Former Long Beach Police Chief Robert Luna has picked up endorsements from all of his June primary opponents in his bid to replace Alex Villanueva as Los Angeles County Sheriff.
Luna’s campaign announced Saturday that he has received endorsements from his seven primary opponents: LASD Lt. Eric Strong; LAX Police Chief Cecil Rhambo; LASD Sgt. Karla Yesenia Carranza; retired LASD Capt. Britta S. Steinbrenner; LASD Chief Eli Vera; retired LASD Capt. Matt Rodriguez and parole agent April Saucedo Hood.
In the June 7 primary, Luna managed to bring home the most votes among the crowded field of challengers seeking to unseat the current sheriff, who frequently made unwanted headlines during his first term as the county’s highest law enforcement official.
Luna was the only candidate in the field with no previous ties to the Sheriff’s Department, but his distinguished career as a law enforcement administrator earned him praise both in and out of the police community and led to him receiving the Los Angeles Times‘ official endorsement.
Once a crowded field of candidates looking to unseat Villanueva, there now appears to be a unified front of law enforcement administrators looking to remove the embattled sheriff, who has clashed with members of the media, as well as the L.A. County Board of Supervisors that oversees his department’s multi-billion dollar budget.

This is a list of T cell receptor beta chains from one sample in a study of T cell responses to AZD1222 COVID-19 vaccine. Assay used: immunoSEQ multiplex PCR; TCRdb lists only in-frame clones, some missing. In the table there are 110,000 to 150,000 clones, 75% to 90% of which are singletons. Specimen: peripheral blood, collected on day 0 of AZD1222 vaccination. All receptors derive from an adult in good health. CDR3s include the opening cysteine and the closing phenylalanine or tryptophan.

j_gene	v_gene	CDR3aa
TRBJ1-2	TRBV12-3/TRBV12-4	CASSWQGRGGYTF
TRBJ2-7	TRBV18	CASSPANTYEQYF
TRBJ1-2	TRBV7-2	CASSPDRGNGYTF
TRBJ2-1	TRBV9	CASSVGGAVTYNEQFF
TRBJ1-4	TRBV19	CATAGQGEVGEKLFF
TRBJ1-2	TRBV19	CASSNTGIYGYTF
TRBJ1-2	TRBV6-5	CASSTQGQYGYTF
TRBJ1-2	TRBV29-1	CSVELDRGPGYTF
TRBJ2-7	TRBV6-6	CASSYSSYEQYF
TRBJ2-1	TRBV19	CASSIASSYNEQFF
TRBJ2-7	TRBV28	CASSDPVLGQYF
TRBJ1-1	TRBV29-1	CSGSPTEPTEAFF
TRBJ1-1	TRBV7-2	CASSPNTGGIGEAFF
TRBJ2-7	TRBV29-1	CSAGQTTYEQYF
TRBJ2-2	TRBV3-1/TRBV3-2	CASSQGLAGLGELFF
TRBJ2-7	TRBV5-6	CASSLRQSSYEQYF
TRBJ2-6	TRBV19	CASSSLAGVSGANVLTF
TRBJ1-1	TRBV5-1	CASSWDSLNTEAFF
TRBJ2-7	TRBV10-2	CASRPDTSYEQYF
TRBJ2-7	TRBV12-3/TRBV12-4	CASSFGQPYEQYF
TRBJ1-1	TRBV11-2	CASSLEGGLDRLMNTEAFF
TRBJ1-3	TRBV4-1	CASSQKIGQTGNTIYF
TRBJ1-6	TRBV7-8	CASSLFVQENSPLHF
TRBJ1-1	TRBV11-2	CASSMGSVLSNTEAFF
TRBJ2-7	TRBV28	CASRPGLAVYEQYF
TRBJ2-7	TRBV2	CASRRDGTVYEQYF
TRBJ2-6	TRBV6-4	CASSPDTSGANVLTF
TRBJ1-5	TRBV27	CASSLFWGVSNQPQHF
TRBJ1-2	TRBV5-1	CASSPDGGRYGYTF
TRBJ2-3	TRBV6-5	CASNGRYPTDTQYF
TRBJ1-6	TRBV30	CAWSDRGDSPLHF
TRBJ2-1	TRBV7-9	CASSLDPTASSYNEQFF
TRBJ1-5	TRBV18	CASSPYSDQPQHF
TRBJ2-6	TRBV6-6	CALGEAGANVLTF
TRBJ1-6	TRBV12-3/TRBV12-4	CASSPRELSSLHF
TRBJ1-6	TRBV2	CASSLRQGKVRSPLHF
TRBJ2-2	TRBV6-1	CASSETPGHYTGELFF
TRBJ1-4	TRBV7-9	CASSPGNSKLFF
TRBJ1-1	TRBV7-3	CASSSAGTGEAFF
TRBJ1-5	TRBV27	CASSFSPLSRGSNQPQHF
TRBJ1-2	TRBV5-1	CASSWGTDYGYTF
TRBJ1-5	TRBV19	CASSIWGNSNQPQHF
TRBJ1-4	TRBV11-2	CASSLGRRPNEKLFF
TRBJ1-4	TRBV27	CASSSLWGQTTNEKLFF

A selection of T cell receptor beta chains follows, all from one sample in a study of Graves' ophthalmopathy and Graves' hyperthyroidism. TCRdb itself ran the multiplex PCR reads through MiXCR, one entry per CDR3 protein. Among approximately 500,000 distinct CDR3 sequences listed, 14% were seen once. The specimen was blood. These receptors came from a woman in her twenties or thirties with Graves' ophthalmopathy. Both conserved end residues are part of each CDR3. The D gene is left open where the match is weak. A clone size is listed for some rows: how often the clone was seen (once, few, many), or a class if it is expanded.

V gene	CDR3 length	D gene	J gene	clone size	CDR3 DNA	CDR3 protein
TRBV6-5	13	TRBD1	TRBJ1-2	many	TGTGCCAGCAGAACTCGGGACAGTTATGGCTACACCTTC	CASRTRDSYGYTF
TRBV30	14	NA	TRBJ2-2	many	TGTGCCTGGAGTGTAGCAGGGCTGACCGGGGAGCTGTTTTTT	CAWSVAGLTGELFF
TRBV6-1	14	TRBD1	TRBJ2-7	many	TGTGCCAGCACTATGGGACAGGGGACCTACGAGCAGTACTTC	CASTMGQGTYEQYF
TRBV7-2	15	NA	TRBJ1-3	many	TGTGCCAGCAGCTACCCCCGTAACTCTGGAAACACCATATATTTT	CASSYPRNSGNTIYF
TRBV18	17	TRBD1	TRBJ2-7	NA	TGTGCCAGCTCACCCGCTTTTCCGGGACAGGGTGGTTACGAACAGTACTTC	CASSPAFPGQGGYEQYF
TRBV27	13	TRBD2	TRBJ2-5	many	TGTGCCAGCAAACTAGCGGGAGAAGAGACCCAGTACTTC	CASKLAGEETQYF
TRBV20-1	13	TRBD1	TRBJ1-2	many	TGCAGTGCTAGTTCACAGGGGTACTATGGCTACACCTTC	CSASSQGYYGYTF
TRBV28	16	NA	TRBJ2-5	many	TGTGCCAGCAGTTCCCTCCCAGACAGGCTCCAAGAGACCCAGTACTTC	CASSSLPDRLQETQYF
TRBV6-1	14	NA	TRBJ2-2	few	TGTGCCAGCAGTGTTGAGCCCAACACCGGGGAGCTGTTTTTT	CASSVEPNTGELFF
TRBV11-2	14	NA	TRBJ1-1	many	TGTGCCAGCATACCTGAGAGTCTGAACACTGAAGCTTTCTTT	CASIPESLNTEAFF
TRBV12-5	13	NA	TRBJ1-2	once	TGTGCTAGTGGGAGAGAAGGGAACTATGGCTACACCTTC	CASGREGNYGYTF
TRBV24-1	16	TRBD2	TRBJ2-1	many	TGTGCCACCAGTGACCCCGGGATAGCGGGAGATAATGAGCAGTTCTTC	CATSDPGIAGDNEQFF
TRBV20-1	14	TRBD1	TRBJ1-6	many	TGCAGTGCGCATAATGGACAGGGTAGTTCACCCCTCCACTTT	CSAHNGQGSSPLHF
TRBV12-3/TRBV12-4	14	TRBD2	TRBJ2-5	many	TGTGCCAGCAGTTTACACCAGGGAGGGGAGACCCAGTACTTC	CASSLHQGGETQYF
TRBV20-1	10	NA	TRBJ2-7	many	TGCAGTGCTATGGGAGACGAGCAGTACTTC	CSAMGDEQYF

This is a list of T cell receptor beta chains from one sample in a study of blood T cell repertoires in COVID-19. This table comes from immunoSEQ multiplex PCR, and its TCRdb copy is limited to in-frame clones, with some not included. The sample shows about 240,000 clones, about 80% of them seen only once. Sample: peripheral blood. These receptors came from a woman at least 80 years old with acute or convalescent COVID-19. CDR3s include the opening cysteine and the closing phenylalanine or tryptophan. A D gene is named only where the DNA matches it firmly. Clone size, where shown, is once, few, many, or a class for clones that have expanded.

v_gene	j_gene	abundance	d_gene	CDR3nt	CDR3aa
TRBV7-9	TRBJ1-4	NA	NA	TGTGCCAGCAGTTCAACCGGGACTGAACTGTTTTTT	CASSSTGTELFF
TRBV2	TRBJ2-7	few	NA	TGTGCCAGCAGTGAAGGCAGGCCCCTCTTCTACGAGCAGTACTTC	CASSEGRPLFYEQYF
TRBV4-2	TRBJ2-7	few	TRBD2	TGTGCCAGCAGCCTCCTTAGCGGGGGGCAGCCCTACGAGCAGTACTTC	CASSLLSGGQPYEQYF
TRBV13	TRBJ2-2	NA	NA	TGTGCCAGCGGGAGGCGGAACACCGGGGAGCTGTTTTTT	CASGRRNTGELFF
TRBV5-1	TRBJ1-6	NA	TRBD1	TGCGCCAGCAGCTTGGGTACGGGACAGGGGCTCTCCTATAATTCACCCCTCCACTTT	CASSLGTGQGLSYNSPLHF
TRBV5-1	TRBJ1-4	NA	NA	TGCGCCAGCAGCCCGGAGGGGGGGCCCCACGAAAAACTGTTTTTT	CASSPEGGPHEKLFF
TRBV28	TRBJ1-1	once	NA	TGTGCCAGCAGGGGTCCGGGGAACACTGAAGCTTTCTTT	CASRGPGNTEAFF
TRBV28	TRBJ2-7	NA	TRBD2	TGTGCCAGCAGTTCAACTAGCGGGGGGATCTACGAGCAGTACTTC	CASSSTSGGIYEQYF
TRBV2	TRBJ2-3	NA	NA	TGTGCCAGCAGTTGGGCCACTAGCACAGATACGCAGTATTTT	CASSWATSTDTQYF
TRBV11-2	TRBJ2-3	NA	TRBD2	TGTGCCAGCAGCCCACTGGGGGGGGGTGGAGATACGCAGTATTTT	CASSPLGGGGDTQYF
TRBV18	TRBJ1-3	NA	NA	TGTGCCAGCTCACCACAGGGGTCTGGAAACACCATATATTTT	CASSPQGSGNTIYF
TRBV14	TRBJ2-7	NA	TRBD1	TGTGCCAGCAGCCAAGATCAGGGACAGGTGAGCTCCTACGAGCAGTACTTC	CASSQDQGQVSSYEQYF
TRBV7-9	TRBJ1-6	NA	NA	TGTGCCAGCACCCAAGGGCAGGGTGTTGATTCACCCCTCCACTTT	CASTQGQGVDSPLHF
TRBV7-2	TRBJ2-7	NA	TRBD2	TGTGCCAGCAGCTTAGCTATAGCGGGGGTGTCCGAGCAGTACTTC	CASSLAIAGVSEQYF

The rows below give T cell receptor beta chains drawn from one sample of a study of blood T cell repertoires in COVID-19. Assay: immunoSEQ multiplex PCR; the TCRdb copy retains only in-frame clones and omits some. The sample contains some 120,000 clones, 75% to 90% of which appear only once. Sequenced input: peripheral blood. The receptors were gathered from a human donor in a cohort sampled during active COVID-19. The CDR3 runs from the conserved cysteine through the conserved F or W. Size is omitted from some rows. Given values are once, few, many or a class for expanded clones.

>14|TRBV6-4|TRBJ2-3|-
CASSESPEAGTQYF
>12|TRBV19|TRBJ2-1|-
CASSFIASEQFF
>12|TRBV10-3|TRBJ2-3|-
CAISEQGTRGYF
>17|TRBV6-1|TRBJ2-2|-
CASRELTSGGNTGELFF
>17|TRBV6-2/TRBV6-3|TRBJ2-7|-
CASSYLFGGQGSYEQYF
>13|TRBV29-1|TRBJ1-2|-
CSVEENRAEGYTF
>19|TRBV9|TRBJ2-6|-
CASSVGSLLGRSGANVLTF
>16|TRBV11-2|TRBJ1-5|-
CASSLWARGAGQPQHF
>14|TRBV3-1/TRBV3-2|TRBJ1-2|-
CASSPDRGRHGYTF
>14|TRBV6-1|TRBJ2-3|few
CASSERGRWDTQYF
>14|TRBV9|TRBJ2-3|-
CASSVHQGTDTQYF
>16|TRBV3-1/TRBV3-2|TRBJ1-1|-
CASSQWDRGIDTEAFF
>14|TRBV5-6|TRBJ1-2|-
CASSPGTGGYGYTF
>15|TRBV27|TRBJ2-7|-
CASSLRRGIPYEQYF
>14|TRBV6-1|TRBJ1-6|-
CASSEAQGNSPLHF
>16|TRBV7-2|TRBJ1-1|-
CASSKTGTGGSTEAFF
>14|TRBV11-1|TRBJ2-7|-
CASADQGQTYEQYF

Elected in 2018 as a Democrat, Villanueva has drawn intense scrutiny during his tenure for his handling of accusations of deputy gangs among his staff, as well as allegations of covering up use-of-force incidents.
Despite the controversies, Villanueva has delivered on some of his early promises as a candidate. Under his leadership, the Sheriff’s Department has restricted U.S. Immigration and Customs Enforcement agents from accessing the county jails, and he was successful in bringing body cameras to deputies in the field.
Villanueva won the most individual votes in the June primary at just a hair over 30%, but the entire field of candidates easily surpasses that vote total, which means the incumbent will have an uphill battle to keep his seat.
Voters will head to the polls on Nov. 8 to decide who will lead the Sheriff’s Department moving forward.